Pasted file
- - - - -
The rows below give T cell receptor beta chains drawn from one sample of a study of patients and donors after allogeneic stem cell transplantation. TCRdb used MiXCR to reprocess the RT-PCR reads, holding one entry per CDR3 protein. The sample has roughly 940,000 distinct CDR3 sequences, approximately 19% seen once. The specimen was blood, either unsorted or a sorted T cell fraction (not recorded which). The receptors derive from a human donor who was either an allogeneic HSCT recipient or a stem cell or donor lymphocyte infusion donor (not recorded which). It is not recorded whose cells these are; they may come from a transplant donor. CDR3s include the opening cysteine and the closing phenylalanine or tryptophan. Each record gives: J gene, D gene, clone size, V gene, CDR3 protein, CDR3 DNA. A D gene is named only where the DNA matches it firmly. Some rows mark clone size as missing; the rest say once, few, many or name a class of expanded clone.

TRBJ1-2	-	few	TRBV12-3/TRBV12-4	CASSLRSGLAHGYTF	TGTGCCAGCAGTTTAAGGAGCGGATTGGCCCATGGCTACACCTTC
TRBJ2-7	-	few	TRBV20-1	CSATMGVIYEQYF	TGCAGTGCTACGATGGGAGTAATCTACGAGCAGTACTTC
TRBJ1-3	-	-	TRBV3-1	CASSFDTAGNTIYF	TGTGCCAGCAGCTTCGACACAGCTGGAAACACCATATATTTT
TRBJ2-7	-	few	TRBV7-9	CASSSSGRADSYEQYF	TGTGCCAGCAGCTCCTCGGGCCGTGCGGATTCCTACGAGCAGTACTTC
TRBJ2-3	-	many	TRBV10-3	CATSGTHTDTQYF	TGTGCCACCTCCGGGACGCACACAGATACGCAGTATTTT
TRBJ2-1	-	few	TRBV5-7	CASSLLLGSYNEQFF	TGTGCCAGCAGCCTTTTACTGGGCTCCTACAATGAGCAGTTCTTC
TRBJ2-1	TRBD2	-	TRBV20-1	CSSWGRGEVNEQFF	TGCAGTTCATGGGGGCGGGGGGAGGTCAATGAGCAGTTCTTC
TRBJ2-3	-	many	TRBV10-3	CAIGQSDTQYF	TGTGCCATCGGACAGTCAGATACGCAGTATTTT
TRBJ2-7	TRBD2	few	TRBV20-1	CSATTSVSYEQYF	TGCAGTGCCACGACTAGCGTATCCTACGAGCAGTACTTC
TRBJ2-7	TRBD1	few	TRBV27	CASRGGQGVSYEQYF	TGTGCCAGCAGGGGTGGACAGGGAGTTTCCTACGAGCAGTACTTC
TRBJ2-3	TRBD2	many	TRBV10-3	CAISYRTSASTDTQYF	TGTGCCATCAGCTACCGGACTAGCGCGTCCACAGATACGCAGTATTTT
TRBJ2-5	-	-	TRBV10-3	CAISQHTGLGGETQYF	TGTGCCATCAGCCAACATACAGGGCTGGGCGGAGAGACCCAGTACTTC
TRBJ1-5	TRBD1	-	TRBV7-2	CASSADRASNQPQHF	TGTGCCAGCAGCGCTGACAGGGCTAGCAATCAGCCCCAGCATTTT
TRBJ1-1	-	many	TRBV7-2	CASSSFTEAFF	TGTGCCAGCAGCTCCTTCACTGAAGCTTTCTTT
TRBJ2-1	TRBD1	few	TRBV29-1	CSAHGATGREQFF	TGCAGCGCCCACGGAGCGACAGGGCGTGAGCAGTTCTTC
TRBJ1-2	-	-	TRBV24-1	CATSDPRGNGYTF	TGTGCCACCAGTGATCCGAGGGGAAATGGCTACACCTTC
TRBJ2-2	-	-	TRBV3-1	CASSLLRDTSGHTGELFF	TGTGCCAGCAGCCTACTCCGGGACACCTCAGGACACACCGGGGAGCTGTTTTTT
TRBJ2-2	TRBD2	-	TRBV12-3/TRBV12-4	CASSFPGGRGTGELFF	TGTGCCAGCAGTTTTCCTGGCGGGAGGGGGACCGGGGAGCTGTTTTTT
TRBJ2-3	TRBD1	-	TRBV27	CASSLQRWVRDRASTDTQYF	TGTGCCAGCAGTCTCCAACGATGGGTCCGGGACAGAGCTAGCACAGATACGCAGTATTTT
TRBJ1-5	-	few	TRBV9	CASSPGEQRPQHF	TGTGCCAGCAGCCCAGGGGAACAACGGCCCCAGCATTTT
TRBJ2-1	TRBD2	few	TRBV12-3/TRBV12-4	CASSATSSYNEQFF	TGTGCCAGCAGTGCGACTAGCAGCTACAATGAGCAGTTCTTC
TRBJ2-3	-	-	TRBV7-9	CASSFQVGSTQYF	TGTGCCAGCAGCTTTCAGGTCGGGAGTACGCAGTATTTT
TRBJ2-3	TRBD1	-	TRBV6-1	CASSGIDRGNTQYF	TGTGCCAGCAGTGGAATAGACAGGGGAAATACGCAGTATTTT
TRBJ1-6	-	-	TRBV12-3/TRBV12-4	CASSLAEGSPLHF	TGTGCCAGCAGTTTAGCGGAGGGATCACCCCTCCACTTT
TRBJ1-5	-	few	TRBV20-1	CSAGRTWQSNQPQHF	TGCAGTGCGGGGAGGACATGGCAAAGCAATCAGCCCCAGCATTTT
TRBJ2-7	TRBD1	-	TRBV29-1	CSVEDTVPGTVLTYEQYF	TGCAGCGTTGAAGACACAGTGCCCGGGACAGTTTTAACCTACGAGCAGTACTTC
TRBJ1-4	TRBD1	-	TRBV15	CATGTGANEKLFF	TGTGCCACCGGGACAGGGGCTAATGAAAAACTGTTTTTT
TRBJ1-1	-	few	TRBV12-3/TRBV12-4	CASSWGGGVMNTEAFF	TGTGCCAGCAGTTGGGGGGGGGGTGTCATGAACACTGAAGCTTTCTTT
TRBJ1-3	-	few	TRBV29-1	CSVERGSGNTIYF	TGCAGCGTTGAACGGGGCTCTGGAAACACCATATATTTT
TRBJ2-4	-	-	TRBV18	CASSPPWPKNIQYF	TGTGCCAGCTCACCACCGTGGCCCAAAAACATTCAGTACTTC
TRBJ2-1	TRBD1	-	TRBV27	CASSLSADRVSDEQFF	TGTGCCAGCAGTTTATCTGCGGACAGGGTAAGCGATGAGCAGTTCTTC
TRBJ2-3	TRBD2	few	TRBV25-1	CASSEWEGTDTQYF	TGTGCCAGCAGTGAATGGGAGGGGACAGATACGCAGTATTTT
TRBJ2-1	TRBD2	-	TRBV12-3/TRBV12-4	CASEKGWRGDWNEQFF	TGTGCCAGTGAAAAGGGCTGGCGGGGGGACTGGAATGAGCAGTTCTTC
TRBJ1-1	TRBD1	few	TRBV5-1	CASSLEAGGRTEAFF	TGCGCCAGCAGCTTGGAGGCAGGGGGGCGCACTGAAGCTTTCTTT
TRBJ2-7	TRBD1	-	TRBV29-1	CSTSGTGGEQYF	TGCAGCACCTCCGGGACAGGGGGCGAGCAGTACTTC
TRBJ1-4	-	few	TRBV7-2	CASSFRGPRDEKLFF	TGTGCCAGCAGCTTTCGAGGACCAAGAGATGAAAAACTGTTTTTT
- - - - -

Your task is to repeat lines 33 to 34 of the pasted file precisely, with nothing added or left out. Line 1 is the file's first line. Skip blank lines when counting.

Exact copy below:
TRBJ2-3	TRBD2	few	TRBV25-1	CASSEWEGTDTQYF	TGTGCCAGCAGTGAATGGGAGGGGACAGATACGCAGTATTTT
TRBJ2-1	TRBD2	-	TRBV12-3/TRBV12-4	CASEKGWRGDWNEQFF	TGTGCCAGTGAAAAGGGCTGGCGGGGGGACTGGAATGAGCAGTTCTTC